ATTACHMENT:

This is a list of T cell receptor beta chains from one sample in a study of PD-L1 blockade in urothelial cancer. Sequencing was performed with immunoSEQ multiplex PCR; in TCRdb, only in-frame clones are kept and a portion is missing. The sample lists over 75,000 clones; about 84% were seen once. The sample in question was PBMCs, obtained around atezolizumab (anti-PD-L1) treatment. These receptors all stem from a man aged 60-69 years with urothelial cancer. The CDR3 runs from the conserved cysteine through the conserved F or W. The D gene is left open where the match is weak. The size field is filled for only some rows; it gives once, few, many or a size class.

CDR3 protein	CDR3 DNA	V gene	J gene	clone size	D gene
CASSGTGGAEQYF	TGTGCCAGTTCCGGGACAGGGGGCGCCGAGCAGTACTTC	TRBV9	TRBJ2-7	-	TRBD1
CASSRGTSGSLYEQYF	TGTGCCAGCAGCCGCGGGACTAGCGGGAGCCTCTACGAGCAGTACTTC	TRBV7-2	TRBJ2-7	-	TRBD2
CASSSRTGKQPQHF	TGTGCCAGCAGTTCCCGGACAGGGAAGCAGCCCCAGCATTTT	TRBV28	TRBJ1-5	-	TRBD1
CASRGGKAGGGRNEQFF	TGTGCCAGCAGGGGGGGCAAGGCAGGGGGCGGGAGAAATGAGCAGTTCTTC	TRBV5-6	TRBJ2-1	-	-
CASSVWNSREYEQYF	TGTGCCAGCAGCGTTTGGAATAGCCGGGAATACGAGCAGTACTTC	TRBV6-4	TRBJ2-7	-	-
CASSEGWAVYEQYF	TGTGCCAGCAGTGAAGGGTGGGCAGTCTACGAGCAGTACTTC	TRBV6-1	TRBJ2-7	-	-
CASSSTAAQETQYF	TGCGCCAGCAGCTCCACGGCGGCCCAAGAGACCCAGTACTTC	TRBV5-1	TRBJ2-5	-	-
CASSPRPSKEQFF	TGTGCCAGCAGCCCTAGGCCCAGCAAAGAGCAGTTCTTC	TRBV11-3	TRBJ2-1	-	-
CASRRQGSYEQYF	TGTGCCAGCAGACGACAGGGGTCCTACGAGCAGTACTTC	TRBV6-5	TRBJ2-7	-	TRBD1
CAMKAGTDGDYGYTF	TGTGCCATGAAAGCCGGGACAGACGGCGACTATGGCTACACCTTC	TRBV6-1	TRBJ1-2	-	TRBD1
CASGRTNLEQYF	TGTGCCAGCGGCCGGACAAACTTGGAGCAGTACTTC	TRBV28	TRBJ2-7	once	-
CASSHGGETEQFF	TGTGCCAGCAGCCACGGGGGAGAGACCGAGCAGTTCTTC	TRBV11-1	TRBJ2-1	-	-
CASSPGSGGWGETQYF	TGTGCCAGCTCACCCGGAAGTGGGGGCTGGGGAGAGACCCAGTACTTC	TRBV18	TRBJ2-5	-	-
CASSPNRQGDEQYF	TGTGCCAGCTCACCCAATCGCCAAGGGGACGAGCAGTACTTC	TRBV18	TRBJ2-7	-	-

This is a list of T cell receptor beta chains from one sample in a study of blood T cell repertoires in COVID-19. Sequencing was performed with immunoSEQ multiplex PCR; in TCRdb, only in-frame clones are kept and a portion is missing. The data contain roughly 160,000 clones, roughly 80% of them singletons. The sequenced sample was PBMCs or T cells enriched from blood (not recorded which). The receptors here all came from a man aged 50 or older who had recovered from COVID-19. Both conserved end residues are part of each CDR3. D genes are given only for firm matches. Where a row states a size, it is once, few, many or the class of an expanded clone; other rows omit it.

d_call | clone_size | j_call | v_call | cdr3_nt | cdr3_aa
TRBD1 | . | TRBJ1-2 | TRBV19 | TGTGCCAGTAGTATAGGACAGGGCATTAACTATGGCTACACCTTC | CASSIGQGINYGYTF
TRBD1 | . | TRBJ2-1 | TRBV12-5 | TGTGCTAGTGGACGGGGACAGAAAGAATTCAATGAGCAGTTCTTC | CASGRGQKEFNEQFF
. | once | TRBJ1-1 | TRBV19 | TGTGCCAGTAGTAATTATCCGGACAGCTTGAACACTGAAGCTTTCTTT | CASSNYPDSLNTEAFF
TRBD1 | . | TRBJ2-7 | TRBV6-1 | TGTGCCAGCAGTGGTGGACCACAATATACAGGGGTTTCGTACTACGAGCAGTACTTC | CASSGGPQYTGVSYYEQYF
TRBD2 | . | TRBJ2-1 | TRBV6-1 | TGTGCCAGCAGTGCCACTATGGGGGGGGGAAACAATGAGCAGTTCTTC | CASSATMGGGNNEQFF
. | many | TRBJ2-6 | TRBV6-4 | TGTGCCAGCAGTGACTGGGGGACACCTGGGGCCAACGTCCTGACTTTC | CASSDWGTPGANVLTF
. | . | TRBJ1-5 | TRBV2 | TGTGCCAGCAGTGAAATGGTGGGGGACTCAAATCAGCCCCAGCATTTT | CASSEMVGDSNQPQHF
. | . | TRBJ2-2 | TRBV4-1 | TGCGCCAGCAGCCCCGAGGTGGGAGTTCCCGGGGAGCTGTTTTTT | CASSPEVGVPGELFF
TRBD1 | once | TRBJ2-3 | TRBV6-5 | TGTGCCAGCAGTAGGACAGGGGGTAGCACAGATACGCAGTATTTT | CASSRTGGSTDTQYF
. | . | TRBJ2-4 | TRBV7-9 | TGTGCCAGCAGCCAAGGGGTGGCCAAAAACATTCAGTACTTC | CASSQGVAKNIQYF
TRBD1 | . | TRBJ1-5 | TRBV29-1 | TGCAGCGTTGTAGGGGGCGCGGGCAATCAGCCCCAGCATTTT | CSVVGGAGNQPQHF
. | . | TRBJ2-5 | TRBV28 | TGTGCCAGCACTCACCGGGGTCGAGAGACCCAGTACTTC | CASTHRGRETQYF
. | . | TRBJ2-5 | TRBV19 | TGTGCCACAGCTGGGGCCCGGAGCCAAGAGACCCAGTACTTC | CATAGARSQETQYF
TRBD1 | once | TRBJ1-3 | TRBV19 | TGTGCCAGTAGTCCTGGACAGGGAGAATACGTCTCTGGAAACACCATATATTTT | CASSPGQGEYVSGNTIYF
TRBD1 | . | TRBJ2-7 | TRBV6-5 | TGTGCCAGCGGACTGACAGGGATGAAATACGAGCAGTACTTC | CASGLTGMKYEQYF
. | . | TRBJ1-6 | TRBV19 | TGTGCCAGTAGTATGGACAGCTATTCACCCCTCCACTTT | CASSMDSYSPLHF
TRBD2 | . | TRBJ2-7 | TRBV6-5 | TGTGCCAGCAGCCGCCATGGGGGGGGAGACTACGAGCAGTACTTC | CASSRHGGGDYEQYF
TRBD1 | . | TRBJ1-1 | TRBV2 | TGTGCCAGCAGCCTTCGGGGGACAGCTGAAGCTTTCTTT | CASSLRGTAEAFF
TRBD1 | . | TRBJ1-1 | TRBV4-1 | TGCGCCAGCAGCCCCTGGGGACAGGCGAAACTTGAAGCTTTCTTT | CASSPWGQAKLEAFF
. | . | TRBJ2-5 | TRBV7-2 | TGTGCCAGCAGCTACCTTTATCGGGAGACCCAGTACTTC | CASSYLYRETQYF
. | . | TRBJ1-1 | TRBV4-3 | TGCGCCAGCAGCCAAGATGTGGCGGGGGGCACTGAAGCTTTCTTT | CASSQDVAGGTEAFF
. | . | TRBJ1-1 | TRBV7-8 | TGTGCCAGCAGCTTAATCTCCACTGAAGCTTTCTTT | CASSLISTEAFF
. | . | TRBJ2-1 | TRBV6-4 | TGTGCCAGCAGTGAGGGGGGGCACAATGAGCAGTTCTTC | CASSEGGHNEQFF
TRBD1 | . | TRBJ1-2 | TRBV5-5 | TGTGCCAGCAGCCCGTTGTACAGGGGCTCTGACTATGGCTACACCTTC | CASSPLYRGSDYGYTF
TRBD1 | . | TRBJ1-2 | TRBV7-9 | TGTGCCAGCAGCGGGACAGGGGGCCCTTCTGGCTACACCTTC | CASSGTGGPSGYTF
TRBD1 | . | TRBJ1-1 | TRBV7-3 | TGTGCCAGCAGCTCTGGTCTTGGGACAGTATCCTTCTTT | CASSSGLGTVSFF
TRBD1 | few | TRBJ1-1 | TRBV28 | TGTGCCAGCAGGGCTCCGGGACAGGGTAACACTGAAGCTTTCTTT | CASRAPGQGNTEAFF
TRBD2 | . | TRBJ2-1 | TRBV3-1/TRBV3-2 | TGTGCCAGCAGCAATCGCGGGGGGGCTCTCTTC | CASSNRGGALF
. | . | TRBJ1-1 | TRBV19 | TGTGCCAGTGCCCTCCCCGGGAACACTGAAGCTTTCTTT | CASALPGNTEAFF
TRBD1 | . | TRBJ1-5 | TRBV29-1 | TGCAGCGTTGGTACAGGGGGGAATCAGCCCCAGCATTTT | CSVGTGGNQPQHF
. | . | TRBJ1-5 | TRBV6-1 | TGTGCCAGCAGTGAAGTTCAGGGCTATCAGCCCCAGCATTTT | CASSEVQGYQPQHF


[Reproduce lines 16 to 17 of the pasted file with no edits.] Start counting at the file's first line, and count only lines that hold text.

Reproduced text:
CASSPNRQGDEQYF	TGTGCCAGCTCACCCAATCGCCAAGGGGACGAGCAGTACTTC	TRBV18	TRBJ2-7	-	-

This is a list of T cell receptor beta chains from one sample in a study of blood T cell repertoires in COVID-19. Sequencing was performed with immunoSEQ multiplex PCR; in TCRdb, only in-frame clones are kept and a portion is missing. The data contain roughly 160,000 clones, roughly 80% of them singletons. The sequenced sample was PBMCs or T cells enriched from blood (not recorded which). The receptors here all came from a man aged 50 or older who had recovered from COVID-19. Both conserved end residues are part of each CDR3. D genes are given only for firm matches. Where a row states a size, it is once, few, many or the class of an expanded clone; other rows omit it.